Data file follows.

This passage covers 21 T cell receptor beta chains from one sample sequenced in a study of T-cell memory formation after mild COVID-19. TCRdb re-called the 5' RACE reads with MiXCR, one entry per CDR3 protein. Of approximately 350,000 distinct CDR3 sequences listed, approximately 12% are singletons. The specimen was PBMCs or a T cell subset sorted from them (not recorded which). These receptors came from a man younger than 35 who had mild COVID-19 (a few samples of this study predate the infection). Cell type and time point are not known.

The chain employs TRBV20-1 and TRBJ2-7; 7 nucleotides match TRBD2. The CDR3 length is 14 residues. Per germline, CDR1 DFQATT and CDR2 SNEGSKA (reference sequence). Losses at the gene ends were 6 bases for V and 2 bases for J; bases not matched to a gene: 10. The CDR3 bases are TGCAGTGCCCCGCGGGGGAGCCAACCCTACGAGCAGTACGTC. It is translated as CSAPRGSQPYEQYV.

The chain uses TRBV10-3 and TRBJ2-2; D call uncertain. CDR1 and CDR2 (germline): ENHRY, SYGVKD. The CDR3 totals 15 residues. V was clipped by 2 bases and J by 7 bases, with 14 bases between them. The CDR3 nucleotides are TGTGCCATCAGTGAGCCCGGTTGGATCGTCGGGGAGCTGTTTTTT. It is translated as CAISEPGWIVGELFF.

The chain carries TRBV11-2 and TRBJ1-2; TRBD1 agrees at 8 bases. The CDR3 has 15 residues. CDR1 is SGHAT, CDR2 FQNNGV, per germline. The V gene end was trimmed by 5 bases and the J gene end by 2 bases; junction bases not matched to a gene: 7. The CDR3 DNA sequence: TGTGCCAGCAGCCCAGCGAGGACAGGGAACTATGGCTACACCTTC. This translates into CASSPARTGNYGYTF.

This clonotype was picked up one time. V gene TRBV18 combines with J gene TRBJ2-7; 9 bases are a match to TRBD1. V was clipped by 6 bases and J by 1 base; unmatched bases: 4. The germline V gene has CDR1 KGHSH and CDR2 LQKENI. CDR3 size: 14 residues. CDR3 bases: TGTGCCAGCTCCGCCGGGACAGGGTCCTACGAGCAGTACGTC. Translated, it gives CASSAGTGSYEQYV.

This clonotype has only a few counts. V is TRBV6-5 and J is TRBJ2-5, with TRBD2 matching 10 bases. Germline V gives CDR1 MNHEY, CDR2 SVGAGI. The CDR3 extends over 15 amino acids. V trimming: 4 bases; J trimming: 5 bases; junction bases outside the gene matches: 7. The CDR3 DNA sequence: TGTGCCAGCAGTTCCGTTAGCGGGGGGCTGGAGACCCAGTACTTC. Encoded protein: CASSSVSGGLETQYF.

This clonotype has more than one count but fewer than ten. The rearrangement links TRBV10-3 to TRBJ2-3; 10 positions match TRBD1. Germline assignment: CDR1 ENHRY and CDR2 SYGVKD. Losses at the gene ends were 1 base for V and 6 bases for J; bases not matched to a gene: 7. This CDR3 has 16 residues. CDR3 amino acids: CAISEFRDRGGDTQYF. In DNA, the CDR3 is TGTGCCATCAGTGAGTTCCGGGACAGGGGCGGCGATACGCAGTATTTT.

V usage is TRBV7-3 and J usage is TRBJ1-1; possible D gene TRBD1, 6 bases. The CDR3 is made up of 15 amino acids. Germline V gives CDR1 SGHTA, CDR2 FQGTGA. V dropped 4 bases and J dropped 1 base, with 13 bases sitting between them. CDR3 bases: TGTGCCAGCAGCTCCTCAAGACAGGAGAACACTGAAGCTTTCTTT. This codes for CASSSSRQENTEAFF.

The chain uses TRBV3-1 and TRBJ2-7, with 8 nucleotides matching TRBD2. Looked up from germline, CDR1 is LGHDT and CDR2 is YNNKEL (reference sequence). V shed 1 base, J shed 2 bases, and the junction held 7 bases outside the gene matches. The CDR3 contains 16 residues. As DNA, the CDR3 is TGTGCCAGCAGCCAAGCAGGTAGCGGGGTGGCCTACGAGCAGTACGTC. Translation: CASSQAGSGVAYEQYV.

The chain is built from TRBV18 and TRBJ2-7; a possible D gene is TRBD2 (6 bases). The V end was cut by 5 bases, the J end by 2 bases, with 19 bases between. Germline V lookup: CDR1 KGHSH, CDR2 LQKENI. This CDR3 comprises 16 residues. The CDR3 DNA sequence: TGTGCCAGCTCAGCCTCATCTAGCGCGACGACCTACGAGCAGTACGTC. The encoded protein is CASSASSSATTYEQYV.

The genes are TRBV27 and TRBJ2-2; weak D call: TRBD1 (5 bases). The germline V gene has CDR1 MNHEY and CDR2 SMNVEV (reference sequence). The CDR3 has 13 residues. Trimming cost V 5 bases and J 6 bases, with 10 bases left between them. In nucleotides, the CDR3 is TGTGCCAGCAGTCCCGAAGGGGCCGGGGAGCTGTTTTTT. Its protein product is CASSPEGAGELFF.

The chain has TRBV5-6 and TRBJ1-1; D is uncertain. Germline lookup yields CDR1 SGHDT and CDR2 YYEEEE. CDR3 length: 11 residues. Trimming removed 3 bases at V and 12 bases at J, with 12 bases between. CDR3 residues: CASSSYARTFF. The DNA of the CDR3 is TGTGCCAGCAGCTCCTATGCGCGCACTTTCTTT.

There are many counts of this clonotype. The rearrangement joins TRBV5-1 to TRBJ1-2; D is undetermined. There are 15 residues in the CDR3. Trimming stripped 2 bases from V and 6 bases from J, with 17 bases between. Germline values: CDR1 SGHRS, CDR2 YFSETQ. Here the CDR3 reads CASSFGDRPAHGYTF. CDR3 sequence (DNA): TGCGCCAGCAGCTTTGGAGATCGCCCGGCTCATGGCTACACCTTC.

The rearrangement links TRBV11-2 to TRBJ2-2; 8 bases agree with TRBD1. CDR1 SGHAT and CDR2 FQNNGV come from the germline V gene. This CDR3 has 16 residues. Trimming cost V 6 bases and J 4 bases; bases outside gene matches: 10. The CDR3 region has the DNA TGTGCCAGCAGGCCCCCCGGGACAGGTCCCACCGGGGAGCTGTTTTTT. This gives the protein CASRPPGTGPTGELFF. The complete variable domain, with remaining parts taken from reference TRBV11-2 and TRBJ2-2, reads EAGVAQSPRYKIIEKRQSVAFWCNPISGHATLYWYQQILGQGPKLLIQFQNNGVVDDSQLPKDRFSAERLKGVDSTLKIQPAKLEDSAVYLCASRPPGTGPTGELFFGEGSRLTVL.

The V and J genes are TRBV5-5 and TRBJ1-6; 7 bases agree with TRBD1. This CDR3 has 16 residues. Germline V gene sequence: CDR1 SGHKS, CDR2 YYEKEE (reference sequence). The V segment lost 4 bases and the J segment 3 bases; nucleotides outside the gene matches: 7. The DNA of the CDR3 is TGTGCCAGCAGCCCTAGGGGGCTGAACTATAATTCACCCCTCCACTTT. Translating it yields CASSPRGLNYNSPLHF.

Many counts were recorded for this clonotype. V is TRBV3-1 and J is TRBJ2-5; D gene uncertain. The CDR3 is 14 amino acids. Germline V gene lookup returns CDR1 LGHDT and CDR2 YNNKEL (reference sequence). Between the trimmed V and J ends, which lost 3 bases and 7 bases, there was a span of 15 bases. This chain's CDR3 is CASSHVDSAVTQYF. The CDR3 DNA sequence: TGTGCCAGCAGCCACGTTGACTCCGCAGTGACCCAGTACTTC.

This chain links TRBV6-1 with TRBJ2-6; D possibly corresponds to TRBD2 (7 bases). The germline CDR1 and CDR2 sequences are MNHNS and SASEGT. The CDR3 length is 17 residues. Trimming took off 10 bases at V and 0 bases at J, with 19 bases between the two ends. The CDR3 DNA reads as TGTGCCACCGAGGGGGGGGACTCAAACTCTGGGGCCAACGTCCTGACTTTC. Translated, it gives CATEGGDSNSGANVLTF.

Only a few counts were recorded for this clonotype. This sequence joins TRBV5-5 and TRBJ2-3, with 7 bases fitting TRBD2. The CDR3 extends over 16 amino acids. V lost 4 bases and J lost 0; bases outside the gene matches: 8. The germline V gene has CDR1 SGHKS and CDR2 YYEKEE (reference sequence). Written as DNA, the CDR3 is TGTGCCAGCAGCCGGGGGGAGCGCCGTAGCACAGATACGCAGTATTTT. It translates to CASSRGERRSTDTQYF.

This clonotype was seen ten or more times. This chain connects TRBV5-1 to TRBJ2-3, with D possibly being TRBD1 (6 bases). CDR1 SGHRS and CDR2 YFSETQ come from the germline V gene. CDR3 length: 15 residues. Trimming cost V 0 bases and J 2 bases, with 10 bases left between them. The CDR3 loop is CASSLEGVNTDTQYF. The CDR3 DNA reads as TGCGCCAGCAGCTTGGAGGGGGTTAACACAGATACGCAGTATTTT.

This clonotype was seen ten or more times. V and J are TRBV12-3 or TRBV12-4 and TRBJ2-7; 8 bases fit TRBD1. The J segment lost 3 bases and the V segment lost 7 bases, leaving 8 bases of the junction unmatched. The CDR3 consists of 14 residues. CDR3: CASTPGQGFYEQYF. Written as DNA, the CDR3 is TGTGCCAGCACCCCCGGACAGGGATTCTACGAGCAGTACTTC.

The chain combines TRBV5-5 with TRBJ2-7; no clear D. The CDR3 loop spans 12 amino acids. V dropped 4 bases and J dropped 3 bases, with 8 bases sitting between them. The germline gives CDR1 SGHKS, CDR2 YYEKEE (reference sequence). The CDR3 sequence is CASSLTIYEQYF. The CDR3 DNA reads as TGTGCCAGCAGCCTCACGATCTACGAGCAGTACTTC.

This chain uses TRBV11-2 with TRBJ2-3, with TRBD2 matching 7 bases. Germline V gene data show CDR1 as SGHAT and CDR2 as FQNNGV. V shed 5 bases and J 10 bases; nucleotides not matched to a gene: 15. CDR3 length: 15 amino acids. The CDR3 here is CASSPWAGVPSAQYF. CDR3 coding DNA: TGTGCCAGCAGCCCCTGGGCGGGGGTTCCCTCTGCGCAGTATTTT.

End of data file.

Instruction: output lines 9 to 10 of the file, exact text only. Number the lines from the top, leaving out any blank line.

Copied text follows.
The chain uses TRBV3-1 and TRBJ2-7, with 8 nucleotides matching TRBD2. Looked up from germline, CDR1 is LGHDT and CDR2 is YNNKEL (reference sequence). V shed 1 base, J shed 2 bases, and the junction held 7 bases outside the gene matches. The CDR3 contains 16 residues. As DNA, the CDR3 is TGTGCCAGCAGCCAAGCAGGTAGCGGGGTGGCCTACGAGCAGTACGTC. Translation: CASSQAGSGVAYEQYV.

The chain is built from TRBV18 and TRBJ2-7; a possible D gene is TRBD2 (6 bases). The V end was cut by 5 bases, the J end by 2 bases, with 19 bases between. Germline V lookup: CDR1 KGHSH, CDR2 LQKENI. This CDR3 comprises 16 residues. The CDR3 DNA sequence: TGTGCCAGCTCAGCCTCATCTAGCGCGACGACCTACGAGCAGTACGTC. The encoded protein is CASSASSSATTYEQYV.